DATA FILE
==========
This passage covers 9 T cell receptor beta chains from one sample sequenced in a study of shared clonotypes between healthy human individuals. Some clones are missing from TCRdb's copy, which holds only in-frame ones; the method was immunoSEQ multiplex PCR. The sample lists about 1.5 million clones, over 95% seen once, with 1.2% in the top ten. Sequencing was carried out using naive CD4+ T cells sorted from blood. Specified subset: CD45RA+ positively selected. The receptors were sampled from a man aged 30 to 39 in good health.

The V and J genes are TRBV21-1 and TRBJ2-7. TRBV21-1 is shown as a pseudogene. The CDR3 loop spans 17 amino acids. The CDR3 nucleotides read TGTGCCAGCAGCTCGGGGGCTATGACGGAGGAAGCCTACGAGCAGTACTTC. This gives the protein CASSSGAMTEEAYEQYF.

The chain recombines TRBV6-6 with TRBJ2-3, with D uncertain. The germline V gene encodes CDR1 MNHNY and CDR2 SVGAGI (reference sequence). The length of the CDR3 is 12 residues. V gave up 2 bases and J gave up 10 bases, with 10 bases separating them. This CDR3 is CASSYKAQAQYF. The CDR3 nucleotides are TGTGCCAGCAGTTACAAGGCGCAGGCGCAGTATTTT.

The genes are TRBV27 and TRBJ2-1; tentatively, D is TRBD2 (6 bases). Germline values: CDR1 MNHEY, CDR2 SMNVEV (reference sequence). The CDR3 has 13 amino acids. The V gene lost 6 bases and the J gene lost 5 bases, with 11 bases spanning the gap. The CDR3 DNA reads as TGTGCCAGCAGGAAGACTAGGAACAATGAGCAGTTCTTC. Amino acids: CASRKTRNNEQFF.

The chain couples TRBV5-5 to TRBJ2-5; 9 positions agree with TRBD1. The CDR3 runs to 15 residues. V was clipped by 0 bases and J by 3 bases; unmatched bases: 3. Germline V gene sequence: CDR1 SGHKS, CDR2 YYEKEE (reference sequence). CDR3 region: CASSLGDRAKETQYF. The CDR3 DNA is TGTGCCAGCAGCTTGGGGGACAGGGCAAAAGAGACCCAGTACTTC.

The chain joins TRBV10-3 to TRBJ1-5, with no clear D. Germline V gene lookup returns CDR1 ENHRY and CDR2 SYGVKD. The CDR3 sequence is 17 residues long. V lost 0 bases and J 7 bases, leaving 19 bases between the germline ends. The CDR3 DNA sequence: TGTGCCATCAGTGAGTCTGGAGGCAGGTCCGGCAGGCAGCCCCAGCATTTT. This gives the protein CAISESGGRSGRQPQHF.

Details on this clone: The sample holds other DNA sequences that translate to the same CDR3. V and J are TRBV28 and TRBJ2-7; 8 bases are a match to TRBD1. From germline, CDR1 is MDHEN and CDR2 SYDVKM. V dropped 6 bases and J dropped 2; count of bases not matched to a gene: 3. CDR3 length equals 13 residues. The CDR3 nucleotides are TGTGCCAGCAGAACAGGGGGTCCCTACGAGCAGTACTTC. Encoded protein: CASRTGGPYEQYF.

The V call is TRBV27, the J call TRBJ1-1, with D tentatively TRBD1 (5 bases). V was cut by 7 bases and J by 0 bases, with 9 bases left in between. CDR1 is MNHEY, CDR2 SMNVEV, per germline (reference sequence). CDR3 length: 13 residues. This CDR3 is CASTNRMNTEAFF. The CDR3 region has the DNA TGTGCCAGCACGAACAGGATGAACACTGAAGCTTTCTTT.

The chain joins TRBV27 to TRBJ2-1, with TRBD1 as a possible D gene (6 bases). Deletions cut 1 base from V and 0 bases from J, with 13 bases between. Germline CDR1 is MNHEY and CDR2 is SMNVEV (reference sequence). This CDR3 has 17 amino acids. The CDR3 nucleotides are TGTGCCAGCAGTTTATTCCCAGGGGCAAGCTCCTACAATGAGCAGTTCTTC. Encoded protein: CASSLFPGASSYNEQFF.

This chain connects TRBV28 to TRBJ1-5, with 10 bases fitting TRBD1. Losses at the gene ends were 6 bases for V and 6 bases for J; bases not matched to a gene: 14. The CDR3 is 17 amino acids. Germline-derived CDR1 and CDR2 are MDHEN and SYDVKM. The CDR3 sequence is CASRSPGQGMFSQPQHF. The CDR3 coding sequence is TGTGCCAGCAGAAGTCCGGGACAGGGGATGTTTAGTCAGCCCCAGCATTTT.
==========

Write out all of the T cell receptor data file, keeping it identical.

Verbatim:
This passage covers 9 T cell receptor beta chains from one sample sequenced in a study of shared clonotypes between healthy human individuals. Some clones are missing from TCRdb's copy, which holds only in-frame ones; the method was immunoSEQ multiplex PCR. The sample lists about 1.5 million clones, over 95% seen once, with 1.2% in the top ten. Sequencing was carried out using naive CD4+ T cells sorted from blood. Specified subset: CD45RA+ positively selected. The receptors were sampled from a man aged 30 to 39 in good health.

The V and J genes are TRBV21-1 and TRBJ2-7. TRBV21-1 is shown as a pseudogene. The CDR3 loop spans 17 amino acids. The CDR3 nucleotides read TGTGCCAGCAGCTCGGGGGCTATGACGGAGGAAGCCTACGAGCAGTACTTC. This gives the protein CASSSGAMTEEAYEQYF.

The chain recombines TRBV6-6 with TRBJ2-3, with D uncertain. The germline V gene encodes CDR1 MNHNY and CDR2 SVGAGI (reference sequence). The length of the CDR3 is 12 residues. V gave up 2 bases and J gave up 10 bases, with 10 bases separating them. This CDR3 is CASSYKAQAQYF. The CDR3 nucleotides are TGTGCCAGCAGTTACAAGGCGCAGGCGCAGTATTTT.

The genes are TRBV27 and TRBJ2-1; tentatively, D is TRBD2 (6 bases). Germline values: CDR1 MNHEY, CDR2 SMNVEV (reference sequence). The CDR3 has 13 amino acids. The V gene lost 6 bases and the J gene lost 5 bases, with 11 bases spanning the gap. The CDR3 DNA reads as TGTGCCAGCAGGAAGACTAGGAACAATGAGCAGTTCTTC. Amino acids: CASRKTRNNEQFF.

The chain couples TRBV5-5 to TRBJ2-5; 9 positions agree with TRBD1. The CDR3 runs to 15 residues. V was clipped by 0 bases and J by 3 bases; unmatched bases: 3. Germline V gene sequence: CDR1 SGHKS, CDR2 YYEKEE (reference sequence). CDR3 region: CASSLGDRAKETQYF. The CDR3 DNA is TGTGCCAGCAGCTTGGGGGACAGGGCAAAAGAGACCCAGTACTTC.

The chain joins TRBV10-3 to TRBJ1-5, with no clear D. Germline V gene lookup returns CDR1 ENHRY and CDR2 SYGVKD. The CDR3 sequence is 17 residues long. V lost 0 bases and J 7 bases, leaving 19 bases between the germline ends. The CDR3 DNA sequence: TGTGCCATCAGTGAGTCTGGAGGCAGGTCCGGCAGGCAGCCCCAGCATTTT. This gives the protein CAISESGGRSGRQPQHF.

Details on this clone: The sample holds other DNA sequences that translate to the same CDR3. V and J are TRBV28 and TRBJ2-7; 8 bases are a match to TRBD1. From germline, CDR1 is MDHEN and CDR2 SYDVKM. V dropped 6 bases and J dropped 2; count of bases not matched to a gene: 3. CDR3 length equals 13 residues. The CDR3 nucleotides are TGTGCCAGCAGAACAGGGGGTCCCTACGAGCAGTACTTC. Encoded protein: CASRTGGPYEQYF.

The V call is TRBV27, the J call TRBJ1-1, with D tentatively TRBD1 (5 bases). V was cut by 7 bases and J by 0 bases, with 9 bases left in between. CDR1 is MNHEY, CDR2 SMNVEV, per germline (reference sequence). CDR3 length: 13 residues. This CDR3 is CASTNRMNTEAFF. The CDR3 region has the DNA TGTGCCAGCACGAACAGGATGAACACTGAAGCTTTCTTT.

The chain joins TRBV27 to TRBJ2-1, with TRBD1 as a possible D gene (6 bases). Deletions cut 1 base from V and 0 bases from J, with 13 bases between. Germline CDR1 is MNHEY and CDR2 is SMNVEV (reference sequence). This CDR3 has 17 amino acids. The CDR3 nucleotides are TGTGCCAGCAGTTTATTCCCAGGGGCAAGCTCCTACAATGAGCAGTTCTTC. Encoded protein: CASSLFPGASSYNEQFF.

This chain connects TRBV28 to TRBJ1-5, with 10 bases fitting TRBD1. Losses at the gene ends were 6 bases for V and 6 bases for J; bases not matched to a gene: 14. The CDR3 is 17 amino acids. Germline-derived CDR1 and CDR2 are MDHEN and SYDVKM. The CDR3 sequence is CASRSPGQGMFSQPQHF. The CDR3 coding sequence is TGTGCCAGCAGAAGTCCGGGACAGGGGATGTTTAGTCAGCCCCAGCATTTT.